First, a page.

Delta Airlines is ditching the zone boarding process and will determine the order in which passengers board an airplane by which “branded fares” they pay for.
The airline made the announcement in a statement last week, saying the zones “will soon be a thing of the past.”
Delta operates flights to and from Canada, and Canadians might fly on a Delta flight due to its partnership with WestJet.
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The way zone boarding works is by letting on people who are sitting at the back of the plane first — with the exception of people who need extra time (like those with small children) and business and executive class passengers, who get on the plane first.
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Starting Jan. 23, 2019, there will be eight colour-coded brands, prioritizing those who have paid more for their seats, and still “prioritizing customer loyalty.”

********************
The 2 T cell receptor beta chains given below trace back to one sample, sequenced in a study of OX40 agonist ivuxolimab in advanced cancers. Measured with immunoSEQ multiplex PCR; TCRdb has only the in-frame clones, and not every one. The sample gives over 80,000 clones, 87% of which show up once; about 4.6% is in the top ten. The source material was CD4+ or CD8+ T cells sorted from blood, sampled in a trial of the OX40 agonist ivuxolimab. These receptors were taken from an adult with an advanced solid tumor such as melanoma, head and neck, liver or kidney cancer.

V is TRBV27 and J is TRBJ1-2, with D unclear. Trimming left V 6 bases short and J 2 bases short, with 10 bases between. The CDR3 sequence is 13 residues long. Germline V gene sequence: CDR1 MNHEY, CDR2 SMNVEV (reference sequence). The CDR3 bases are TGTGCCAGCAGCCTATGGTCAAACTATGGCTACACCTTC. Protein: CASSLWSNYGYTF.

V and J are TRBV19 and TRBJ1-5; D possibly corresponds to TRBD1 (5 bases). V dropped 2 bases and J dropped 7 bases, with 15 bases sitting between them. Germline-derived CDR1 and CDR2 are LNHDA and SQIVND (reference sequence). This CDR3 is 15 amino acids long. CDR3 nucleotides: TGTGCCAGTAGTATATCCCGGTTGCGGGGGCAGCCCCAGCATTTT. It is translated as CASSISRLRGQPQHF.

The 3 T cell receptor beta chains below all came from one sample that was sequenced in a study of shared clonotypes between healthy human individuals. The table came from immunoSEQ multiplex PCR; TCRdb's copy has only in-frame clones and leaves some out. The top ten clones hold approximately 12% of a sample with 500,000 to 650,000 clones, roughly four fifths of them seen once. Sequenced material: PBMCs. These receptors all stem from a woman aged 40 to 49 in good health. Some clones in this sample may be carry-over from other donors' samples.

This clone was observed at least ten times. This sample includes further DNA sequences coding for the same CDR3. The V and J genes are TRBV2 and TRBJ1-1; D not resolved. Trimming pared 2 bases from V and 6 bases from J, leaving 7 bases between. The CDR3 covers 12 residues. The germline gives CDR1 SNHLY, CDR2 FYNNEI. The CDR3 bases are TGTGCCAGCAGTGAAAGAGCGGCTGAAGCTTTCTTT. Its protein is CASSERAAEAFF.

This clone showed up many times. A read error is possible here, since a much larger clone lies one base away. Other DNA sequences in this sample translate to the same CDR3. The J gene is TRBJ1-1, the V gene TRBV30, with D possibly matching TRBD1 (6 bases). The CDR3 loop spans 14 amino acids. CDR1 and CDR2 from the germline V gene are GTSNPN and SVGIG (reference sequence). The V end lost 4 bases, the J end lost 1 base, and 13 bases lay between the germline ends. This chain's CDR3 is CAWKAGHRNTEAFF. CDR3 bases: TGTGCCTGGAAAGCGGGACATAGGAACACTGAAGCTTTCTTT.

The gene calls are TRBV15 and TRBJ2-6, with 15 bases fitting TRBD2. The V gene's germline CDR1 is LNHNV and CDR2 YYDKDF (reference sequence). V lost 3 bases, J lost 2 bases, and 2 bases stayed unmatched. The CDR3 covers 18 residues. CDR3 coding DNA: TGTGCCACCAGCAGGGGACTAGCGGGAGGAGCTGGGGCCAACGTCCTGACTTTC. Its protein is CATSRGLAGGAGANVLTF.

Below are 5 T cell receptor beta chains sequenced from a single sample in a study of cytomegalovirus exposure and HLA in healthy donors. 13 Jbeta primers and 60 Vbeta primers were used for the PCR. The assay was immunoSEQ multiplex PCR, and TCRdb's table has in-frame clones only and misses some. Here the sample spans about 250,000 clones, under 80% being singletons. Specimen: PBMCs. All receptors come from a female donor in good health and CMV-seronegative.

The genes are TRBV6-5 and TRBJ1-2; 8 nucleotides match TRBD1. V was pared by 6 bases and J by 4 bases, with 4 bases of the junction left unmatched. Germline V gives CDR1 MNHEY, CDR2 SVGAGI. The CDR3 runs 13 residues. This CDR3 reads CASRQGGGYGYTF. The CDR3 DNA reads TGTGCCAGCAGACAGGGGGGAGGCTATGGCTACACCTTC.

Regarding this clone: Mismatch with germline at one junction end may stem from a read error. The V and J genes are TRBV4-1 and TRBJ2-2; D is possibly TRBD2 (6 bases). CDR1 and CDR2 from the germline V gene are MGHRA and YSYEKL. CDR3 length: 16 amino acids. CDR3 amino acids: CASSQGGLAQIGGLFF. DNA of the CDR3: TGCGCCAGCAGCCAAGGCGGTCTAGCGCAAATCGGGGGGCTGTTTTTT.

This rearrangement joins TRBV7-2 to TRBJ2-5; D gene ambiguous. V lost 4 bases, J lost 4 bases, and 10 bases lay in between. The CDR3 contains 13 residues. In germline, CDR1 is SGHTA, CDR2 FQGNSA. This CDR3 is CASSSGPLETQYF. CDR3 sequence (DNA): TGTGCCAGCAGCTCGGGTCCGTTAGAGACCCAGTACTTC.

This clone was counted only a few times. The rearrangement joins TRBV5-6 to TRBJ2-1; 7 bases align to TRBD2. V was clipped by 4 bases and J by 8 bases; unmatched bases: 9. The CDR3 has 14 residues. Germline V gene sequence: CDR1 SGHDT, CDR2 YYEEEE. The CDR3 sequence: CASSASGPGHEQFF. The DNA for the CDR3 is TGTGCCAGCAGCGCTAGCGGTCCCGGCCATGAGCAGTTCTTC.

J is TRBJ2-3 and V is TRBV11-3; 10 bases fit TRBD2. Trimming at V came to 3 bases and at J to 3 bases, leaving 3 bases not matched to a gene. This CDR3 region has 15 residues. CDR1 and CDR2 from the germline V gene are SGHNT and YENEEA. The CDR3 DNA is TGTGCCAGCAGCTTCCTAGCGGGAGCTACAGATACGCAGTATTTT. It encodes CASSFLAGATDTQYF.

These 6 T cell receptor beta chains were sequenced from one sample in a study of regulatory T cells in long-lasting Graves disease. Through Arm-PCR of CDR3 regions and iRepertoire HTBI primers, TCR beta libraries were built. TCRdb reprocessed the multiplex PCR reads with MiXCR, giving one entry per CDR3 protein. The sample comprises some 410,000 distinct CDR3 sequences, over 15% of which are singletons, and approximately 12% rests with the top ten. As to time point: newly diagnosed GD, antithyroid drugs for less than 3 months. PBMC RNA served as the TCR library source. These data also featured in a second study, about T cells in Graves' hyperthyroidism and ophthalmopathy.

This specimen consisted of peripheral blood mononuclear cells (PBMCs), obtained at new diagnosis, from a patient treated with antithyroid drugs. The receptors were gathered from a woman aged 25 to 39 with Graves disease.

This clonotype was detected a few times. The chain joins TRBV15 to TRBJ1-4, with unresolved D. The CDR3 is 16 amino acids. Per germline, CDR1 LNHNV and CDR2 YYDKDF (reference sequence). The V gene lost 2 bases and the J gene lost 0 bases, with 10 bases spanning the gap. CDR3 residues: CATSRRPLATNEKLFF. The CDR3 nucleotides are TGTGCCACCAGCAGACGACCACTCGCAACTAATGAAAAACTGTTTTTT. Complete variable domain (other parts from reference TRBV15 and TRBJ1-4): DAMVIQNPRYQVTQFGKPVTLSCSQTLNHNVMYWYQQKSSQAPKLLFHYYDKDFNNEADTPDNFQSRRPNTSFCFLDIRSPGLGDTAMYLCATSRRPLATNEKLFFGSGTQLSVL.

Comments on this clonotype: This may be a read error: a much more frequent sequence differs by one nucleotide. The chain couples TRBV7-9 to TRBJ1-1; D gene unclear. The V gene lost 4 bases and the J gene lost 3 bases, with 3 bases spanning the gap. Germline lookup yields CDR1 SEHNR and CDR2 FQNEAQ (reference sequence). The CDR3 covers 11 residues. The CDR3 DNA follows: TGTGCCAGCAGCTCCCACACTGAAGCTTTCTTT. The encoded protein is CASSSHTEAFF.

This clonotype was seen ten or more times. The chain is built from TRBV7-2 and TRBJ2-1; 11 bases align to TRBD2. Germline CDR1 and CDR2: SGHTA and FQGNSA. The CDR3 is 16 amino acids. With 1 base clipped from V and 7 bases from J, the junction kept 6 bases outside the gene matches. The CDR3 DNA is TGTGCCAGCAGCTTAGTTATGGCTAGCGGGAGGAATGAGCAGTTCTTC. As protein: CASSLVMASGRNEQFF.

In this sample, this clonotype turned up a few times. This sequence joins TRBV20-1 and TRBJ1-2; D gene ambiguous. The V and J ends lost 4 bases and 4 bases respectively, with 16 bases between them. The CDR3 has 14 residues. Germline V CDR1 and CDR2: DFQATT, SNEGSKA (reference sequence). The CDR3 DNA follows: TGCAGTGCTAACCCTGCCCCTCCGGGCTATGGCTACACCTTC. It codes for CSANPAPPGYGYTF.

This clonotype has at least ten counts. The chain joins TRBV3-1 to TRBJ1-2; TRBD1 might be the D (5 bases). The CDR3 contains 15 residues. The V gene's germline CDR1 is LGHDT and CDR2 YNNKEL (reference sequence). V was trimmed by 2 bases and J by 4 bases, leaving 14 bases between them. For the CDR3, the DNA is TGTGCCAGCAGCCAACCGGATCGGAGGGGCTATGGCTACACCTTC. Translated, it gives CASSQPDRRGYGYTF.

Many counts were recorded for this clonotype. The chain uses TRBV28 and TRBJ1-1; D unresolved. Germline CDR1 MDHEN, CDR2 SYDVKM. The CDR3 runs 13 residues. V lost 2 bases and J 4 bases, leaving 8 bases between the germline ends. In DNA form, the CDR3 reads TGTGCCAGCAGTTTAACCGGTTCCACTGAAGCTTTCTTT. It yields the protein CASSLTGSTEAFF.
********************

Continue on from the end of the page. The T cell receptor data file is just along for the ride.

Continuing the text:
The codes and their order of priority will be shown when people purchase their tickets.
The airline says people who need help or more time to board will still board first.
Other than that, the first brand is the high-priced Delta One, and the last is Delta’s cheapest ticket, the basic economy fare.
The change is the latest attempt for airlines to minimize boarding times. United Airlines switched to a two-lane system, hoping to minimize people crowding around the gate at boarding time.
The changes come as airlines are under scrutiny over the way passengers are treated — the legroom between seats is shrinking and passengers are increasingly paying for things that were once included for free, like carry-on bags.
Canada’s transport minister on Monday announced new rules for airlines that will be included in the upcoming passenger’s bill of rights.
Among some of the proposed rules laid out on Monday, airlines will no longer be allowed to charge passengers who want to ensure they can sit next to their children. Passengers will also be entitled to cash compensation of $400 after a delay of three hours, with the amount of compensation going up to $700 and $1,000 at the six-hour and nine-hour marks, though those amounts will be smaller for small airlines.